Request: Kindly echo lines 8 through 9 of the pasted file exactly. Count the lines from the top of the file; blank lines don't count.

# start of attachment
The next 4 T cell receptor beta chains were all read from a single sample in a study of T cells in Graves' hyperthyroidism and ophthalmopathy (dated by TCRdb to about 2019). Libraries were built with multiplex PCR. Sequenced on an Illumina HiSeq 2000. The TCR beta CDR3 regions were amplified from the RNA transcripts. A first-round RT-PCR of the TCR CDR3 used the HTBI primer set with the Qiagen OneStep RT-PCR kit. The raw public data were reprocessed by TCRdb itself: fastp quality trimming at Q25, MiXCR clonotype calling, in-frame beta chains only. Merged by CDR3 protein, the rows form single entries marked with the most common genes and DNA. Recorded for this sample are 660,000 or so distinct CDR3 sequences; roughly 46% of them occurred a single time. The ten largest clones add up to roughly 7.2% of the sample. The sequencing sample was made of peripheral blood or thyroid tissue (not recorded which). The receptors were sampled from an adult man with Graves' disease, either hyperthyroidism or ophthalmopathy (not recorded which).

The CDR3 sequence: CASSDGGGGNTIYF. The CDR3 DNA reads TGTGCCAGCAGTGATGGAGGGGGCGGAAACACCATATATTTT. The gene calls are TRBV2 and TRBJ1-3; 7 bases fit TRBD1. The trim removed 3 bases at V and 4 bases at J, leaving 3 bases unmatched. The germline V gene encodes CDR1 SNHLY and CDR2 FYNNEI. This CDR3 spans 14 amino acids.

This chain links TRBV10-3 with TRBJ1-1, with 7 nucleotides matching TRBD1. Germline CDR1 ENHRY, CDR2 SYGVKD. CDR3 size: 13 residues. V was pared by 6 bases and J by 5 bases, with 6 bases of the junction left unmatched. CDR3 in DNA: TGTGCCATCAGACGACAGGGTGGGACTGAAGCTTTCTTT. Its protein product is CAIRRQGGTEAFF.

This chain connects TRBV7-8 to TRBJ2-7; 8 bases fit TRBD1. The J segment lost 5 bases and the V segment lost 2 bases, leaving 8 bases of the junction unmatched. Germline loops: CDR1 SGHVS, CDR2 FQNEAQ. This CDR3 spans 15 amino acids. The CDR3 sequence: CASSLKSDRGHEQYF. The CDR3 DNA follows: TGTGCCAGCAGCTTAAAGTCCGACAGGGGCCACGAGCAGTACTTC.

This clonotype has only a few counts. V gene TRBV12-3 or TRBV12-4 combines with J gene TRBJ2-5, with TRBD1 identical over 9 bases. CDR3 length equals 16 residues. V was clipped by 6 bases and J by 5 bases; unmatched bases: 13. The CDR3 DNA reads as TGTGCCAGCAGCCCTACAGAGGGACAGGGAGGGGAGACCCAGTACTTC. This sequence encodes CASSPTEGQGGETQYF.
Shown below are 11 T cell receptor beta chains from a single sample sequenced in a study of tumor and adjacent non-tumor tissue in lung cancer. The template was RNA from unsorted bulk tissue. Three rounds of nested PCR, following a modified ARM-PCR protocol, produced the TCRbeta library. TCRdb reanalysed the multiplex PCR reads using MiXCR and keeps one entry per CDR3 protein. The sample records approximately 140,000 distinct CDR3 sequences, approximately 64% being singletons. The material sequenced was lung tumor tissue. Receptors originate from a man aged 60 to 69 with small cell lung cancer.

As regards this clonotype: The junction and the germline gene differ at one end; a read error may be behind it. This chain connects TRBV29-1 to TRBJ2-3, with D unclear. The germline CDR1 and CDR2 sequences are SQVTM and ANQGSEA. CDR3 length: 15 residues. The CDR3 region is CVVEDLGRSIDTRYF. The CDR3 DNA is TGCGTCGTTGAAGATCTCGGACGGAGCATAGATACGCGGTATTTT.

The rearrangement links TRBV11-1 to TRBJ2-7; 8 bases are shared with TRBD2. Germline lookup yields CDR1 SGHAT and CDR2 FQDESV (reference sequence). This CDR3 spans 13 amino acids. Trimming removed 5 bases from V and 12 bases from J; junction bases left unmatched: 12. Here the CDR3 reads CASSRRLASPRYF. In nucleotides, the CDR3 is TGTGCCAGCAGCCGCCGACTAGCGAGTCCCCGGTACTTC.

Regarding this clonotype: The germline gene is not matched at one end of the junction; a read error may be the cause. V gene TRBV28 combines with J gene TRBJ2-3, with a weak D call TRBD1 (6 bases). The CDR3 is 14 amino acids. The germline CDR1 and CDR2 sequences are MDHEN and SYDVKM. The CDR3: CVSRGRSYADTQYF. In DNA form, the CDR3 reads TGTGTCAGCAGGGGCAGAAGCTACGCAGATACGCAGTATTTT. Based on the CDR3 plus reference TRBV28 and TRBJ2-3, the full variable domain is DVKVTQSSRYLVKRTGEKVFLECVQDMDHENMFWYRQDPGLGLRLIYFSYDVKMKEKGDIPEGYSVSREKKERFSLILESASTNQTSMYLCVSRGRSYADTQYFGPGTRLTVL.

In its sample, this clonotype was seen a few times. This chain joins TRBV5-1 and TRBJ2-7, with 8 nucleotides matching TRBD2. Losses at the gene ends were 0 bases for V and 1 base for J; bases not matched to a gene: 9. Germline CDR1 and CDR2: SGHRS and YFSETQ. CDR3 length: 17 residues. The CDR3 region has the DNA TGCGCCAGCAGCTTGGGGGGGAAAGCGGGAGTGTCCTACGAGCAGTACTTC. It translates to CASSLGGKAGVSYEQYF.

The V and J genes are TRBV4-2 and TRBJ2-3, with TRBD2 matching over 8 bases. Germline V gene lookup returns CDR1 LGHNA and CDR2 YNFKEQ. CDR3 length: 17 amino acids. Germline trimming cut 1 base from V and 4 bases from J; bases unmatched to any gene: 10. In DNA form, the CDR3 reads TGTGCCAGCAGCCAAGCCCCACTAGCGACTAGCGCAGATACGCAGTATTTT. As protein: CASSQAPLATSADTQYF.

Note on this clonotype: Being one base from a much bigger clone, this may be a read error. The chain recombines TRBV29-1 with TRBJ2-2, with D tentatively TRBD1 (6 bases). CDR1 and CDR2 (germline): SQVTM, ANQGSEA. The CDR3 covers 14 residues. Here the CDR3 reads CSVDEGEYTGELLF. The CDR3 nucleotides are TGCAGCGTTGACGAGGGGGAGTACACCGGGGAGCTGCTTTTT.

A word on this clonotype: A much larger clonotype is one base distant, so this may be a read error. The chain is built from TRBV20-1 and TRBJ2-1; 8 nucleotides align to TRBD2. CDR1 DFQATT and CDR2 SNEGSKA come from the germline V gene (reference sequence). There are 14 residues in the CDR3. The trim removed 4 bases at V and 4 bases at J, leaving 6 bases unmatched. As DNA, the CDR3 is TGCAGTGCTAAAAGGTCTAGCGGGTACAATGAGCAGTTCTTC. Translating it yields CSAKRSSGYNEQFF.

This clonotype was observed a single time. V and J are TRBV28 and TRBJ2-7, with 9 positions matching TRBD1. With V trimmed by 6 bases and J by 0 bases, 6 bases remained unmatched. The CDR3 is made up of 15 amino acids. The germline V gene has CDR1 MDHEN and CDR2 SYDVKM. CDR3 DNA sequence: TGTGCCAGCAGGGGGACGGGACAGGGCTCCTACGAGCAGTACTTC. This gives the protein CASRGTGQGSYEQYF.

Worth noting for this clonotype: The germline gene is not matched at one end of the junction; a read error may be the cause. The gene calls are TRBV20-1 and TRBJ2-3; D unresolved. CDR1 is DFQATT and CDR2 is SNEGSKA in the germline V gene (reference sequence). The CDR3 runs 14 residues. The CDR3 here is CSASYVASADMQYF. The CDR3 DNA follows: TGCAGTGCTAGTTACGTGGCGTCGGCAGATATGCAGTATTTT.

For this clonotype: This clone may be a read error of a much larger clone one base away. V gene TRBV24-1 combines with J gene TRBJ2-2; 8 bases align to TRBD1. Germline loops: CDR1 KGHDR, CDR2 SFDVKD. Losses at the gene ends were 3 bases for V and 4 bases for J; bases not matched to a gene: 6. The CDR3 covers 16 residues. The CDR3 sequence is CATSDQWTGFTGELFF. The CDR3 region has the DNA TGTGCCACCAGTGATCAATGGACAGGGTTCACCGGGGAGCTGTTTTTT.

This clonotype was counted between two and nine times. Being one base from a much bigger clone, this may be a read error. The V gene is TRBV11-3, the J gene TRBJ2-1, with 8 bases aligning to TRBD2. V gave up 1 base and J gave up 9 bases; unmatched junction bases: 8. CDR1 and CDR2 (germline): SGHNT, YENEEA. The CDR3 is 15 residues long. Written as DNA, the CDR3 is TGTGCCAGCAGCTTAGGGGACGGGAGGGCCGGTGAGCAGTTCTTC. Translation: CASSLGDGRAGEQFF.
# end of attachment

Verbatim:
The rearrangement links TRBV11-1 to TRBJ2-7; 8 bases are shared with TRBD2. Germline lookup yields CDR1 SGHAT and CDR2 FQDESV (reference sequence). This CDR3 spans 13 amino acids. Trimming removed 5 bases from V and 12 bases from J; junction bases left unmatched: 12. Here the CDR3 reads CASSRRLASPRYF. In nucleotides, the CDR3 is TGTGCCAGCAGCCGCCGACTAGCGAGTCCCCGGTACTTC.

Regarding this clonotype: The germline gene is not matched at one end of the junction; a read error may be the cause. V gene TRBV28 combines with J gene TRBJ2-3, with a weak D call TRBD1 (6 bases). The CDR3 is 14 amino acids. The germline CDR1 and CDR2 sequences are MDHEN and SYDVKM. The CDR3: CVSRGRSYADTQYF. In DNA form, the CDR3 reads TGTGTCAGCAGGGGCAGAAGCTACGCAGATACGCAGTATTTT. Based on the CDR3 plus reference TRBV28 and TRBJ2-3, the full variable domain is DVKVTQSSRYLVKRTGEKVFLECVQDMDHENMFWYRQDPGLGLRLIYFSYDVKMKEKGDIPEGYSVSREKKERFSLILESASTNQTSMYLCVSRGRSYADTQYFGPGTRLTVL.